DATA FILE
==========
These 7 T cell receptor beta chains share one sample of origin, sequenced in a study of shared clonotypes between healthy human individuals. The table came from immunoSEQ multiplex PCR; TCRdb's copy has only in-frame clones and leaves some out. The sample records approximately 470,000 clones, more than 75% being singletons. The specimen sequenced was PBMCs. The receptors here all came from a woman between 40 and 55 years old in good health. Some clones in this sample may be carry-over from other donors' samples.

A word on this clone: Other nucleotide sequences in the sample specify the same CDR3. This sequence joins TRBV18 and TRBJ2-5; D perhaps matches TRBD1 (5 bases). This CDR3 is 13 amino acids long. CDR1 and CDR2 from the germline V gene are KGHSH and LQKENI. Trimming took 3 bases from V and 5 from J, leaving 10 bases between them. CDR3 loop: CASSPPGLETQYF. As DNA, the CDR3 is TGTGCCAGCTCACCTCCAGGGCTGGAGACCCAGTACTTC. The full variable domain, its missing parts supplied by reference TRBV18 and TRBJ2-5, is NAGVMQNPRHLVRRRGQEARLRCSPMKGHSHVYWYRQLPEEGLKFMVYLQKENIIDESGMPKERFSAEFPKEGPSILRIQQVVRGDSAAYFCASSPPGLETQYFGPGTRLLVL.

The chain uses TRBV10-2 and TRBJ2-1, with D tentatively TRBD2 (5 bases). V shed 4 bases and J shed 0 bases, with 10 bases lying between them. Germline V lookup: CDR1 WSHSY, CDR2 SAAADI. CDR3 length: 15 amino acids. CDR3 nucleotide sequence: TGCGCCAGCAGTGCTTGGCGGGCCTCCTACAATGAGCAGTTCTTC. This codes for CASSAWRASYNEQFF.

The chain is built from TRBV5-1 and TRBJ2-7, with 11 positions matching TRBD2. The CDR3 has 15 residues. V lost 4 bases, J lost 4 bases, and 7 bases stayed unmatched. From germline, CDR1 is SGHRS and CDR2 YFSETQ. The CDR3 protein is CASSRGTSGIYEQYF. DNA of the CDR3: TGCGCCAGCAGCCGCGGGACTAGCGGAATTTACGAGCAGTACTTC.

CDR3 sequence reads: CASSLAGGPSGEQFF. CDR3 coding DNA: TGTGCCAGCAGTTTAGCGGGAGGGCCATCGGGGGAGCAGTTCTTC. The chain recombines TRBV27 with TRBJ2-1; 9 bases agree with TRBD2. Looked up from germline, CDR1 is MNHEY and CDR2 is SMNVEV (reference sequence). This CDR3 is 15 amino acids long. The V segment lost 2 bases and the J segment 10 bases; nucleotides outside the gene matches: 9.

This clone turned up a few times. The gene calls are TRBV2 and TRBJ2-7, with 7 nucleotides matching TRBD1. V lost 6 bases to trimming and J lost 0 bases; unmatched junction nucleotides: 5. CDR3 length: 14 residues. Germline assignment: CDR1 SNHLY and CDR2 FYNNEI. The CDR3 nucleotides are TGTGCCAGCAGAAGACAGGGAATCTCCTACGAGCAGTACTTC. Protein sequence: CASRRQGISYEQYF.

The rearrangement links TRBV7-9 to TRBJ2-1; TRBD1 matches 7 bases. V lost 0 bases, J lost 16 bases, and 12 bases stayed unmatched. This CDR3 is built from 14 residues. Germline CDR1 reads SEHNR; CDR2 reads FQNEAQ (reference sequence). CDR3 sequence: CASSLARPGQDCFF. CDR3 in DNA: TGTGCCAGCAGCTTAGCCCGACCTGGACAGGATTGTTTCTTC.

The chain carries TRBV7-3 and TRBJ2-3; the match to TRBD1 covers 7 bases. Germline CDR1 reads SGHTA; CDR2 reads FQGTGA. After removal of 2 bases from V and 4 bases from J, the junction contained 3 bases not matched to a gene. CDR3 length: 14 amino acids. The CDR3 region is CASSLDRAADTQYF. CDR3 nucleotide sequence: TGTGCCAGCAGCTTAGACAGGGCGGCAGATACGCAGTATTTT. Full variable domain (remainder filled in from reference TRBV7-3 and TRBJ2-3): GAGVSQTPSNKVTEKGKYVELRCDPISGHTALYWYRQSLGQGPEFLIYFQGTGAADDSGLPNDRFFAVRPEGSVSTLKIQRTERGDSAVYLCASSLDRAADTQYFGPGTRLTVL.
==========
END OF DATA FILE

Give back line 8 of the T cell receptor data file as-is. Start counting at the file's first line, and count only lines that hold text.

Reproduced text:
The chain carries TRBV7-3 and TRBJ2-3; the match to TRBD1 covers 7 bases. Germline CDR1 reads SGHTA; CDR2 reads FQGTGA. After removal of 2 bases from V and 4 bases from J, the junction contained 3 bases not matched to a gene. CDR3 length: 14 amino acids. The CDR3 region is CASSLDRAADTQYF. CDR3 nucleotide sequence: TGTGCCAGCAGCTTAGACAGGGCGGCAGATACGCAGTATTTT. Full variable domain (remainder filled in from reference TRBV7-3 and TRBJ2-3): GAGVSQTPSNKVTEKGKYVELRCDPISGHTALYWYRQSLGQGPEFLIYFQGTGAADDSGLPNDRFFAVRPEGSVSTLKIQRTERGDSAVYLCASSLDRAADTQYFGPGTRLTVL.